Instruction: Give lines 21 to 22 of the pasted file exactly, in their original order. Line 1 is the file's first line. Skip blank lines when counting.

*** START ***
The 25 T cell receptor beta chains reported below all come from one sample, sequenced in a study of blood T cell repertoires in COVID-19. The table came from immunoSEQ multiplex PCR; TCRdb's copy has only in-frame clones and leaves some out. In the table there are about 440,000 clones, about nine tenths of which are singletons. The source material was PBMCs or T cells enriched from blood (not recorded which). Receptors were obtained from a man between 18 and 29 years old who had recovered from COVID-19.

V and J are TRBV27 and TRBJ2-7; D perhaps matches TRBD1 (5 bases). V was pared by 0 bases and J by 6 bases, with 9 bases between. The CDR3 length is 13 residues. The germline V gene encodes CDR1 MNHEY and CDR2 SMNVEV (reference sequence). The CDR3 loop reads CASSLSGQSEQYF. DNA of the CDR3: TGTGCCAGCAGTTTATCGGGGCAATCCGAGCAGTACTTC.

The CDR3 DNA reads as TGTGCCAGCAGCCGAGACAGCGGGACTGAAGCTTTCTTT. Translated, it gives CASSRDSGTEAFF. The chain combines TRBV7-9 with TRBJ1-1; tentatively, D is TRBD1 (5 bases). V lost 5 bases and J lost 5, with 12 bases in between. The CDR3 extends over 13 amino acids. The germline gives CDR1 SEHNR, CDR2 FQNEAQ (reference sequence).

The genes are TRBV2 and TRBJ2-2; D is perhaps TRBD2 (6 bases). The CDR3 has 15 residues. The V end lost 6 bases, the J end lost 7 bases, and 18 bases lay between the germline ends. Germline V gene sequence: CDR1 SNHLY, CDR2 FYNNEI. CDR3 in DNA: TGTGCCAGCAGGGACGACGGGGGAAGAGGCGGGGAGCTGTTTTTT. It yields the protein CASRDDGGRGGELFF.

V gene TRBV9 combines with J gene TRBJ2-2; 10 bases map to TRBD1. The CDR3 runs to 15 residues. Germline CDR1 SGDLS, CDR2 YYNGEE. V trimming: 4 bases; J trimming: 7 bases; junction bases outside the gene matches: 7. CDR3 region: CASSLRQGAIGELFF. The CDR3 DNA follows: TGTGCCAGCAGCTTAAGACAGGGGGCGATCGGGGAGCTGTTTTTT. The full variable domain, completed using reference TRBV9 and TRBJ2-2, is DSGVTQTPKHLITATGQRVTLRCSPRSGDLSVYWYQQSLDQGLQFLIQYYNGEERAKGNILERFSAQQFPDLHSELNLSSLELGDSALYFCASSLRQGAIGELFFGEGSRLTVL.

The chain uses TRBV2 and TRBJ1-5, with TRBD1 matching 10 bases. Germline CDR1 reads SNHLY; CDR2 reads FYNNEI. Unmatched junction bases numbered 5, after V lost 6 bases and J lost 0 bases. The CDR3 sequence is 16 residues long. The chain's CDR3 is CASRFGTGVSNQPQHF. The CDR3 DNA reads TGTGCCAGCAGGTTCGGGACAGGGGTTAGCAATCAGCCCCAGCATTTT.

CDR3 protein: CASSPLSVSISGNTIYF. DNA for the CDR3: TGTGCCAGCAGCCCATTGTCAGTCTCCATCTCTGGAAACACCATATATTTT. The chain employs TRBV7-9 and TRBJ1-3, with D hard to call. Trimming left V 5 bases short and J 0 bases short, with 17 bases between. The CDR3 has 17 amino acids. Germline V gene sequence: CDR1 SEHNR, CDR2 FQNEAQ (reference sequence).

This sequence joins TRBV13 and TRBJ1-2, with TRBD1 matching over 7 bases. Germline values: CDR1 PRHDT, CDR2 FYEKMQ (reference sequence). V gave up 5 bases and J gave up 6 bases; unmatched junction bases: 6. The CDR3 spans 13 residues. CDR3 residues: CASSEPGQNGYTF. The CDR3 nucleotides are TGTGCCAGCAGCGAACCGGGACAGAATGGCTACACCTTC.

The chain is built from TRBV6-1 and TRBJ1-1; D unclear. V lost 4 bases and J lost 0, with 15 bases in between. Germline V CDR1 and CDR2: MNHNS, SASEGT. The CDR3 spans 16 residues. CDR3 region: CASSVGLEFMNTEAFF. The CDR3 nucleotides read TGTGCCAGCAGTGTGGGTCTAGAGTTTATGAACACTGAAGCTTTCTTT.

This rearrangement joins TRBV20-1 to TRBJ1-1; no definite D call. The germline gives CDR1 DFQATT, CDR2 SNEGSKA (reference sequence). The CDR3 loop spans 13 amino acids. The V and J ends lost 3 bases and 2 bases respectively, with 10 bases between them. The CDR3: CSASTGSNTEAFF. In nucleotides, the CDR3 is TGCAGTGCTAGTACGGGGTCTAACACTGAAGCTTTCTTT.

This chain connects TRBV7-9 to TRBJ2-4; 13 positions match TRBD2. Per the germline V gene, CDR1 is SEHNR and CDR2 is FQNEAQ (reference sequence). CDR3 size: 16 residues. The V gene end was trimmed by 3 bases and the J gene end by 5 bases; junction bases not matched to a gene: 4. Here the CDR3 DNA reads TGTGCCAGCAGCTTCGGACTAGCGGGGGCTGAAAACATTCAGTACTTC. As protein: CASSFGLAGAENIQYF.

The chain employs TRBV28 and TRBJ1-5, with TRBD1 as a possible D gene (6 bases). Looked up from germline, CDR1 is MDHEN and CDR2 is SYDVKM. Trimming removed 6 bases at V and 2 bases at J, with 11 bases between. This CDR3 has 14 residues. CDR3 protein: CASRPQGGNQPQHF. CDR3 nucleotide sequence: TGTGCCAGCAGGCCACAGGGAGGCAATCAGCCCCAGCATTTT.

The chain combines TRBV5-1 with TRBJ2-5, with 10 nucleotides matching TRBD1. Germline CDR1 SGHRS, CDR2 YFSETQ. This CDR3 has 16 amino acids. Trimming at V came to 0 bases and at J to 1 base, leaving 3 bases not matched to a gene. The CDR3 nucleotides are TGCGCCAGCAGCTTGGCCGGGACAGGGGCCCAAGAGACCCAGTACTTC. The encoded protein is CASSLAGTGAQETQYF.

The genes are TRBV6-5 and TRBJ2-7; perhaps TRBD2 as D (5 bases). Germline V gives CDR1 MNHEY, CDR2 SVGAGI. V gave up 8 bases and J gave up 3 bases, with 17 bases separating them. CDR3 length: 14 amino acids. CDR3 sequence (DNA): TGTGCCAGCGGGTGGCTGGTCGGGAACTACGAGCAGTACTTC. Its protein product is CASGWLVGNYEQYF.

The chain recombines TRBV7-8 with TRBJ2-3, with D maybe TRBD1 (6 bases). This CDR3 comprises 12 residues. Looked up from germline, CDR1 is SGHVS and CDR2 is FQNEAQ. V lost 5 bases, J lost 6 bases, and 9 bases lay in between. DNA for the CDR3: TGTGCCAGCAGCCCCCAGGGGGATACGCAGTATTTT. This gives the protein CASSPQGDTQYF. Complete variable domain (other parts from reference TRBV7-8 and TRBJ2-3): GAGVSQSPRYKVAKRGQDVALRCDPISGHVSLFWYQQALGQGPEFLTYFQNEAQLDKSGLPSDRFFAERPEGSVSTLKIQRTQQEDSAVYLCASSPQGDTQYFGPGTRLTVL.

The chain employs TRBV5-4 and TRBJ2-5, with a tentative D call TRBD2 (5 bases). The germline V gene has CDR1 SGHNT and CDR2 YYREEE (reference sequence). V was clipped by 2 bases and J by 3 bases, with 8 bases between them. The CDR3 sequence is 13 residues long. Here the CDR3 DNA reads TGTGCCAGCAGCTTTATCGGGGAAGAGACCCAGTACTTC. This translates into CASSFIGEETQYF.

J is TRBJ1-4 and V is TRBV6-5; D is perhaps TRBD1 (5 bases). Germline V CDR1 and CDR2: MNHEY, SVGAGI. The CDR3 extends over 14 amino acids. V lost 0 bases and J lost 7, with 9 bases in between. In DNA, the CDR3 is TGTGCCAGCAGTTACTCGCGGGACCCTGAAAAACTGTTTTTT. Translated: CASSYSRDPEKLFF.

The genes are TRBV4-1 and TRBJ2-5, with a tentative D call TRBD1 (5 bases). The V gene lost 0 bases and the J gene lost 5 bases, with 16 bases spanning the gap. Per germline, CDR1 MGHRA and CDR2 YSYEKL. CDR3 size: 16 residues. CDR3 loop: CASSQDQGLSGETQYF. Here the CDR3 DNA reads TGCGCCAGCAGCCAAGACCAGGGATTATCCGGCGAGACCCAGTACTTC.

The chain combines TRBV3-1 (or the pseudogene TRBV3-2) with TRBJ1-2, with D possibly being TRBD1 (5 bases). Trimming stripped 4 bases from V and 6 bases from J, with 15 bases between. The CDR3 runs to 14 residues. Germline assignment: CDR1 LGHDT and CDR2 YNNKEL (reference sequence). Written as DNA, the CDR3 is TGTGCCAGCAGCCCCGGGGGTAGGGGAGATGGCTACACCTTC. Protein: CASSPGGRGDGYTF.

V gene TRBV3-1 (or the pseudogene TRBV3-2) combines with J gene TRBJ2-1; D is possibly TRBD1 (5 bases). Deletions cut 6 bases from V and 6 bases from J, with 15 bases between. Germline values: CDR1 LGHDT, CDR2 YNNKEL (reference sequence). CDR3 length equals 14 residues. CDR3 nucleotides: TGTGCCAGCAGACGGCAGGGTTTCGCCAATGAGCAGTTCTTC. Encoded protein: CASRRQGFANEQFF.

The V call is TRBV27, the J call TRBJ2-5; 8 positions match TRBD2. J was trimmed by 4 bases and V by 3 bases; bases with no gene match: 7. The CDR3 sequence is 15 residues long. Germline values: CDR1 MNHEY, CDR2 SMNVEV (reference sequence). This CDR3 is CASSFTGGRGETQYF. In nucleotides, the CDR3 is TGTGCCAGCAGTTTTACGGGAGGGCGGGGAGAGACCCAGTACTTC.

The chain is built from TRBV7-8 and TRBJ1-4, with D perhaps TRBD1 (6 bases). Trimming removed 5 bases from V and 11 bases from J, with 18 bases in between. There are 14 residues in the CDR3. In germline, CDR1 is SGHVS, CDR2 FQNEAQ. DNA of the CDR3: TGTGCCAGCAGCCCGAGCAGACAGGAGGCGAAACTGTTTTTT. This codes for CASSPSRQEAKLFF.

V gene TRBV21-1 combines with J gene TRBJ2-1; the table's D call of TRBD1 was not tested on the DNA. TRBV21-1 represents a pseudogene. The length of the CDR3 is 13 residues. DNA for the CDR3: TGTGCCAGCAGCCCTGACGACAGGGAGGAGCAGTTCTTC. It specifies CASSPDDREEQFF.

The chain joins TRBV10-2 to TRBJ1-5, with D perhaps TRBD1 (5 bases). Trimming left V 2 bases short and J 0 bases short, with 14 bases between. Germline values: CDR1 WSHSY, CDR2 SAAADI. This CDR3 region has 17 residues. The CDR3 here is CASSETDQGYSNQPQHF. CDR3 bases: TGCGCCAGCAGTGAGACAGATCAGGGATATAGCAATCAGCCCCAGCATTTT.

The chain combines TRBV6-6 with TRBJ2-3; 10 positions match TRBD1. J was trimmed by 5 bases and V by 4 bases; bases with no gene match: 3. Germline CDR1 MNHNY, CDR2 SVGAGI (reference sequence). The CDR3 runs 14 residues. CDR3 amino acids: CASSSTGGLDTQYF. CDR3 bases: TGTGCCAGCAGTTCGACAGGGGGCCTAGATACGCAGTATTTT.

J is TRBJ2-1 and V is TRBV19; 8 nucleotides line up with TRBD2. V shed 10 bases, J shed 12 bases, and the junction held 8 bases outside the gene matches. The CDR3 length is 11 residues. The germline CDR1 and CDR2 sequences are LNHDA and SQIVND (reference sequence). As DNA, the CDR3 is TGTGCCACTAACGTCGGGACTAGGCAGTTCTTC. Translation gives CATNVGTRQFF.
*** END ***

The V call is TRBV27, the J call TRBJ2-5; 8 positions match TRBD2. J was trimmed by 4 bases and V by 3 bases; bases with no gene match: 7. The CDR3 sequence is 15 residues long. Germline values: CDR1 MNHEY, CDR2 SMNVEV (reference sequence). This CDR3 is CASSFTGGRGETQYF. In nucleotides, the CDR3 is TGTGCCAGCAGTTTTACGGGAGGGCGGGGAGAGACCCAGTACTTC.

The chain is built from TRBV7-8 and TRBJ1-4, with D perhaps TRBD1 (6 bases). Trimming removed 5 bases from V and 11 bases from J, with 18 bases in between. There are 14 residues in the CDR3. In germline, CDR1 is SGHVS, CDR2 FQNEAQ. DNA of the CDR3: TGTGCCAGCAGCCCGAGCAGACAGGAGGCGAAACTGTTTTTT. This codes for CASSPSRQEAKLFF.